But let us proceed. I was especially worried about the included YARA rules. After a quick review, I noted that I had to untangle the complex conditions to uncover the original intentions of the author. Furthermore I didn’t have the samples for which these rules were created. So I couldn’t just drop strings or conditions because I wasn’t able to verify that the modified rule would still match the original sample set.

Complex conditions

Line breaks helped me understand the conditions better. I noticed that e.g. the string $s25 was included in a condition that says:

 StringA AND StringB OR StringC

Due to the fact that “AND” binds tighter than “OR”, this string alone would always trigger this rule. A simple “/icon.png” in any file causes this rule to fire.

Expanded condition statement

I guessed that the author intended to combine the string $s25 with string $s0, which is “file://”. I still wasn’t convinced that this wouldn’t fire on hundreds of samples.

I renamed the rules $s14 to $s21 and used $x*, for any type of string that is specific enough to serve as single indicator, and simplified the condition for these strings to “1 of ($x*)”.

I renamed the $s0 string to $n1 and combined it with strings named $ax* that looked specific enough to serve as second part of this condition. I tried to use the strings $au* in combination with $n1 but they proved to be too weak. If I had the original samples, I would have analyzed a sample that included “file://” and “icon.png” and would have checked it for other usable values.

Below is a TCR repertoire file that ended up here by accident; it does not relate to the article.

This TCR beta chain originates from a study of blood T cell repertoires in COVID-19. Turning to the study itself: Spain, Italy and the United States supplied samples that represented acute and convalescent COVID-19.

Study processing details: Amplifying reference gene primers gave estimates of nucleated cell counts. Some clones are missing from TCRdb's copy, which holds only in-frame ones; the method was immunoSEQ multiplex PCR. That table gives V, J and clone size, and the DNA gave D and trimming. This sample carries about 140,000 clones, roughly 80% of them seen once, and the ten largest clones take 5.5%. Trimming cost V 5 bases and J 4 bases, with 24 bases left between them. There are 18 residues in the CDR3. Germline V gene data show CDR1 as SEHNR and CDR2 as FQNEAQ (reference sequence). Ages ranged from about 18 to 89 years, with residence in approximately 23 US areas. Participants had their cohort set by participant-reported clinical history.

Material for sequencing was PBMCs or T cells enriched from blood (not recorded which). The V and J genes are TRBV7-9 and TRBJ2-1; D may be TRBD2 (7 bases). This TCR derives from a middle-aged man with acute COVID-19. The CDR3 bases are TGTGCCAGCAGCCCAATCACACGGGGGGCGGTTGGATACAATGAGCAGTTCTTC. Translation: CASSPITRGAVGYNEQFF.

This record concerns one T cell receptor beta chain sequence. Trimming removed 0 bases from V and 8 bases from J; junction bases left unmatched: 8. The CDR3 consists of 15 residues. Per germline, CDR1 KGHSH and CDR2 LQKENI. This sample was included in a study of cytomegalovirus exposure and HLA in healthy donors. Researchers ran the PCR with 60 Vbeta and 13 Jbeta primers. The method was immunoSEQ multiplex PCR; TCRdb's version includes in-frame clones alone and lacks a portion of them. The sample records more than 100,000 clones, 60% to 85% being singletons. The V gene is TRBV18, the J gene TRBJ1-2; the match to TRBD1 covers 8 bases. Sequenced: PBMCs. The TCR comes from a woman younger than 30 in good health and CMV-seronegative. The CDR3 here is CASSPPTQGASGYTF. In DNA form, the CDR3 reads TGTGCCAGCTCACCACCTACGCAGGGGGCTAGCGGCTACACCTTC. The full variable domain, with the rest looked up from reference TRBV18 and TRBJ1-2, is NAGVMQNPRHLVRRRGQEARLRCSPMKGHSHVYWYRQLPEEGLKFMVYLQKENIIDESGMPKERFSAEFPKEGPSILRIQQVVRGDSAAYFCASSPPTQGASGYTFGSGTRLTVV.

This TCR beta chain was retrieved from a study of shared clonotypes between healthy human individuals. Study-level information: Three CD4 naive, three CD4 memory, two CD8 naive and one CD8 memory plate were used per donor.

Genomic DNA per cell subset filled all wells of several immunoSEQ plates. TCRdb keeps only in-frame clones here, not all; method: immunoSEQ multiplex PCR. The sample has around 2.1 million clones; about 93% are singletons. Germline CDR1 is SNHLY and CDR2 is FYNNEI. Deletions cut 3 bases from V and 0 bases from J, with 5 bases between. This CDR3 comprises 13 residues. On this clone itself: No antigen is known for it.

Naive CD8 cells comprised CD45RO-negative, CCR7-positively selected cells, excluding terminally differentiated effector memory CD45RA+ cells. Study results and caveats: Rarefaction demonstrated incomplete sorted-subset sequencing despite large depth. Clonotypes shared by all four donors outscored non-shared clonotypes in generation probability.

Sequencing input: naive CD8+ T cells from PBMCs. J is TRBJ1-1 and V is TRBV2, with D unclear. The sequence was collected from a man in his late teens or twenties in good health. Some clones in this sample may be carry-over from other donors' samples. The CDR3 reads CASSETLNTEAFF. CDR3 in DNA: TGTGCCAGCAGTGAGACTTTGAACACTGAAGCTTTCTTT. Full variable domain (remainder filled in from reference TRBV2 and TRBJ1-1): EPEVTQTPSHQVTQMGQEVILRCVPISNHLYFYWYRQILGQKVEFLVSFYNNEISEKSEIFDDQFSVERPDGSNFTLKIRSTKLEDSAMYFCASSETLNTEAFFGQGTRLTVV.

My solution is prone to false negatives but I am totally aware of that risk and have no other choice but to take it.

Modified version of the YARA rule

Other strings in that listing looked so specific that I reduced the difficulty to make them match by including them into the $x* string list. Others went into the list with the $s* identifier. Of those strings, two are needed to make the rule trigger.

The second rule I changed was the 4th rule in the set.

YARA rule with very short string

The rule isn’t wrong but it contains a very short string:

a(“ 

As we use YARA in our scanners that walk the whole file system scanning every single file on disk — high performance is crucial. YARA uses “Aho Corasick” for string matching and is therefore very fast, but disadvantageous rules can affect the performance substantially.

YARA includes a feature that warns on strings that have negative effects on performance. This 3 character string didn’t cause the warning message but I am pretty sure that an atom of this length has negative effects on performance. A long time ago I wrote a gist named “YARA Performance Guidelines”, which is basically just a compilation of Victor’s and Wesley’s feedback on questions that I’ve asked them. I’ll add that Gist to the Appendix of this post.

As the condition combines four $decode* strings of sufficient complexity, I just tried to leave the very short string out.

Modified YARA rule (for performance reasons)

The last step was a minor improvement of the rules including the ZIP header condition at position 0.

strings:
$zip_magic = { 50 4b 03 04 }
condition:
$zip_magic at 0

As all the elements in the “strings” are applied in string matching, YARA would first find all strings in a file that match and then check their location if a location is defined in the condition. We can improve the rule by removing the ZIP magic from the strings and include the check at position 0 in the condition.

uint32(0) == 0x04034b50

Or use uint32be() to read big endian values from the offset 0.

uint32be(0) == 0x504b0304

There is a feature called “Short-Circuit Evaluation”. Try to write conditions in which the elements that are most likely to be “False” are placed first. The condition is evaluated from left to right. The sooner it can be identified as “non-triggering” the better.

See the “YARA Performance Guidelines” for more details on this matter.